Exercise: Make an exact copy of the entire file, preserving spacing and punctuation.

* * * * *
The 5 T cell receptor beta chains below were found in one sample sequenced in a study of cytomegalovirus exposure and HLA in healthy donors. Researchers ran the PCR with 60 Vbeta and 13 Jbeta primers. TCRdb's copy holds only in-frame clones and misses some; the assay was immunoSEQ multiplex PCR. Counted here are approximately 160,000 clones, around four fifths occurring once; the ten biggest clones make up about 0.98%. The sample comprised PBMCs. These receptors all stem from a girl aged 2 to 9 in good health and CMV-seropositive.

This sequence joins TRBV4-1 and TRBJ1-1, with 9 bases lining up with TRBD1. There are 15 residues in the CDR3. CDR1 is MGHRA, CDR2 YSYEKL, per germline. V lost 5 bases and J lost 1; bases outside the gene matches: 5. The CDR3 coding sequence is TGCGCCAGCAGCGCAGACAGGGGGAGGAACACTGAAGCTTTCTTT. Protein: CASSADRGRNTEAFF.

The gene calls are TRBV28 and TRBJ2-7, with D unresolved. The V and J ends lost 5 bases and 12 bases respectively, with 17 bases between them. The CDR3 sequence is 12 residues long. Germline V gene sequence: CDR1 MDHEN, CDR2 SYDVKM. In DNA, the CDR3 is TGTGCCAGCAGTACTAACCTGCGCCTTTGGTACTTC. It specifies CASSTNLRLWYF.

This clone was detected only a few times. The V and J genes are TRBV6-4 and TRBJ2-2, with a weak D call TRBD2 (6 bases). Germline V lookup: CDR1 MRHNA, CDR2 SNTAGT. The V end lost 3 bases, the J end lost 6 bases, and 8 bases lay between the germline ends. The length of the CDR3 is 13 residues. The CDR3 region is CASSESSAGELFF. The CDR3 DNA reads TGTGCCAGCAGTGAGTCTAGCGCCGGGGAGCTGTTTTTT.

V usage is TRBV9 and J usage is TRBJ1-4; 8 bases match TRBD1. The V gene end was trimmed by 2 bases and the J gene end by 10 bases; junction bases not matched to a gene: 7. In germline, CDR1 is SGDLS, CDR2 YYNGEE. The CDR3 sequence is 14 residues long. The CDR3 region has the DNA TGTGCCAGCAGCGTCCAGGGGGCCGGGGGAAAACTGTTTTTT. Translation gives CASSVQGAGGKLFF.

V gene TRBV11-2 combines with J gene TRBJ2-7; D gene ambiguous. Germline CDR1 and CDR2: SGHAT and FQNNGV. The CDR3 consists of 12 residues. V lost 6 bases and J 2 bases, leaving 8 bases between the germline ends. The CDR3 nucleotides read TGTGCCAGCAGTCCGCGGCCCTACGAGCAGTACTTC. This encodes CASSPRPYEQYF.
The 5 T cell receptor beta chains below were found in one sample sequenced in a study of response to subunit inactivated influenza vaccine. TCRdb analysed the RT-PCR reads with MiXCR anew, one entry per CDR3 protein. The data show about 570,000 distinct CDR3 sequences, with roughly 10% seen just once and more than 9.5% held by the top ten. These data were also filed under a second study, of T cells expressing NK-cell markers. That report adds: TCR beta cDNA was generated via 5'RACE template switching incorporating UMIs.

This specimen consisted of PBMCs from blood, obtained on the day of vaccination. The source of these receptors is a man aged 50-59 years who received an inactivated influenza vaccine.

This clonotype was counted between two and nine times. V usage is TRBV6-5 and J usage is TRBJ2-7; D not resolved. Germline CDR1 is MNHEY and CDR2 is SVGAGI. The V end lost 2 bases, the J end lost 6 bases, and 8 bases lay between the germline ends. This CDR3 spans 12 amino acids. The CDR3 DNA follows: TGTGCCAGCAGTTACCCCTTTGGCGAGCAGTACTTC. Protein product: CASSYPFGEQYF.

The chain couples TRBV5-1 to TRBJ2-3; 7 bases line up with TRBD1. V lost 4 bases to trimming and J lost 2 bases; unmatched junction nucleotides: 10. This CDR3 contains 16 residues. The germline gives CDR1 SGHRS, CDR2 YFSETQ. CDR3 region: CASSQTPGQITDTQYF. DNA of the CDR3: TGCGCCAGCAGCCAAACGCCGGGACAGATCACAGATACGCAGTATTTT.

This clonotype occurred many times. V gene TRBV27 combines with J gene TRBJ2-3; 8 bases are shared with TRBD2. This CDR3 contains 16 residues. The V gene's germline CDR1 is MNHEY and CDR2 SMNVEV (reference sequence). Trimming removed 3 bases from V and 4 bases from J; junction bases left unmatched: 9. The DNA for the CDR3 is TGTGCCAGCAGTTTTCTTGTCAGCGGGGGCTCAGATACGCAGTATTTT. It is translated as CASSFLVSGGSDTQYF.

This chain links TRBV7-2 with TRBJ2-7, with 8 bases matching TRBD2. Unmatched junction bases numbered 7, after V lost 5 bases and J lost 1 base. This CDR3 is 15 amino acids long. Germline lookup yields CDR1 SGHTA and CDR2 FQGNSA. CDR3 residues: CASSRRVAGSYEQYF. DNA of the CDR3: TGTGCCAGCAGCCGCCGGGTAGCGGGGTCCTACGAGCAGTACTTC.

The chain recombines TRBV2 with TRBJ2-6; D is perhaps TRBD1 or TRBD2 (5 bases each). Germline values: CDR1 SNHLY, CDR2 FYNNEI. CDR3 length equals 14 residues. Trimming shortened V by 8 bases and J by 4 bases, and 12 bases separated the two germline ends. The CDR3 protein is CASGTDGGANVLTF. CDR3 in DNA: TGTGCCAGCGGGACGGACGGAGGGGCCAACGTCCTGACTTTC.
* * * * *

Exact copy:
The 5 T cell receptor beta chains below were found in one sample sequenced in a study of cytomegalovirus exposure and HLA in healthy donors. Researchers ran the PCR with 60 Vbeta and 13 Jbeta primers. TCRdb's copy holds only in-frame clones and misses some; the assay was immunoSEQ multiplex PCR. Counted here are approximately 160,000 clones, around four fifths occurring once; the ten biggest clones make up about 0.98%. The sample comprised PBMCs. These receptors all stem from a girl aged 2 to 9 in good health and CMV-seropositive.

This sequence joins TRBV4-1 and TRBJ1-1, with 9 bases lining up with TRBD1. There are 15 residues in the CDR3. CDR1 is MGHRA, CDR2 YSYEKL, per germline. V lost 5 bases and J lost 1; bases outside the gene matches: 5. The CDR3 coding sequence is TGCGCCAGCAGCGCAGACAGGGGGAGGAACACTGAAGCTTTCTTT. Protein: CASSADRGRNTEAFF.

The gene calls are TRBV28 and TRBJ2-7, with D unresolved. The V and J ends lost 5 bases and 12 bases respectively, with 17 bases between them. The CDR3 sequence is 12 residues long. Germline V gene sequence: CDR1 MDHEN, CDR2 SYDVKM. In DNA, the CDR3 is TGTGCCAGCAGTACTAACCTGCGCCTTTGGTACTTC. It specifies CASSTNLRLWYF.

This clone was detected only a few times. The V and J genes are TRBV6-4 and TRBJ2-2, with a weak D call TRBD2 (6 bases). Germline V lookup: CDR1 MRHNA, CDR2 SNTAGT. The V end lost 3 bases, the J end lost 6 bases, and 8 bases lay between the germline ends. The length of the CDR3 is 13 residues. The CDR3 region is CASSESSAGELFF. The CDR3 DNA reads TGTGCCAGCAGTGAGTCTAGCGCCGGGGAGCTGTTTTTT.

V usage is TRBV9 and J usage is TRBJ1-4; 8 bases match TRBD1. The V gene end was trimmed by 2 bases and the J gene end by 10 bases; junction bases not matched to a gene: 7. In germline, CDR1 is SGDLS, CDR2 YYNGEE. The CDR3 sequence is 14 residues long. The CDR3 region has the DNA TGTGCCAGCAGCGTCCAGGGGGCCGGGGGAAAACTGTTTTTT. Translation gives CASSVQGAGGKLFF.

V gene TRBV11-2 combines with J gene TRBJ2-7; D gene ambiguous. Germline CDR1 and CDR2: SGHAT and FQNNGV. The CDR3 consists of 12 residues. V lost 6 bases and J 2 bases, leaving 8 bases between the germline ends. The CDR3 nucleotides read TGTGCCAGCAGTCCGCGGCCCTACGAGCAGTACTTC. This encodes CASSPRPYEQYF.
The 5 T cell receptor beta chains below were found in one sample sequenced in a study of response to subunit inactivated influenza vaccine. TCRdb analysed the RT-PCR reads with MiXCR anew, one entry per CDR3 protein. The data show about 570,000 distinct CDR3 sequences, with roughly 10% seen just once and more than 9.5% held by the top ten. These data were also filed under a second study, of T cells expressing NK-cell markers. That report adds: TCR beta cDNA was generated via 5'RACE template switching incorporating UMIs.

This specimen consisted of PBMCs from blood, obtained on the day of vaccination. The source of these receptors is a man aged 50-59 years who received an inactivated influenza vaccine.

This clonotype was counted between two and nine times. V usage is TRBV6-5 and J usage is TRBJ2-7; D not resolved. Germline CDR1 is MNHEY and CDR2 is SVGAGI. The V end lost 2 bases, the J end lost 6 bases, and 8 bases lay between the germline ends. This CDR3 spans 12 amino acids. The CDR3 DNA follows: TGTGCCAGCAGTTACCCCTTTGGCGAGCAGTACTTC. Protein product: CASSYPFGEQYF.

The chain couples TRBV5-1 to TRBJ2-3; 7 bases line up with TRBD1. V lost 4 bases to trimming and J lost 2 bases; unmatched junction nucleotides: 10. This CDR3 contains 16 residues. The germline gives CDR1 SGHRS, CDR2 YFSETQ. CDR3 region: CASSQTPGQITDTQYF. DNA of the CDR3: TGCGCCAGCAGCCAAACGCCGGGACAGATCACAGATACGCAGTATTTT.

This clonotype occurred many times. V gene TRBV27 combines with J gene TRBJ2-3; 8 bases are shared with TRBD2. This CDR3 contains 16 residues. The V gene's germline CDR1 is MNHEY and CDR2 SMNVEV (reference sequence). Trimming removed 3 bases from V and 4 bases from J; junction bases left unmatched: 9. The DNA for the CDR3 is TGTGCCAGCAGTTTTCTTGTCAGCGGGGGCTCAGATACGCAGTATTTT. It is translated as CASSFLVSGGSDTQYF.

This chain links TRBV7-2 with TRBJ2-7, with 8 bases matching TRBD2. Unmatched junction bases numbered 7, after V lost 5 bases and J lost 1 base. This CDR3 is 15 amino acids long. Germline lookup yields CDR1 SGHTA and CDR2 FQGNSA. CDR3 residues: CASSRRVAGSYEQYF. DNA of the CDR3: TGTGCCAGCAGCCGCCGGGTAGCGGGGTCCTACGAGCAGTACTTC.

The chain recombines TRBV2 with TRBJ2-6; D is perhaps TRBD1 or TRBD2 (5 bases each). Germline values: CDR1 SNHLY, CDR2 FYNNEI. CDR3 length equals 14 residues. Trimming shortened V by 8 bases and J by 4 bases, and 12 bases separated the two germline ends. The CDR3 protein is CASGTDGGANVLTF. CDR3 in DNA: TGTGCCAGCGGGACGGACGGAGGGGCCAACGTCCTGACTTTC.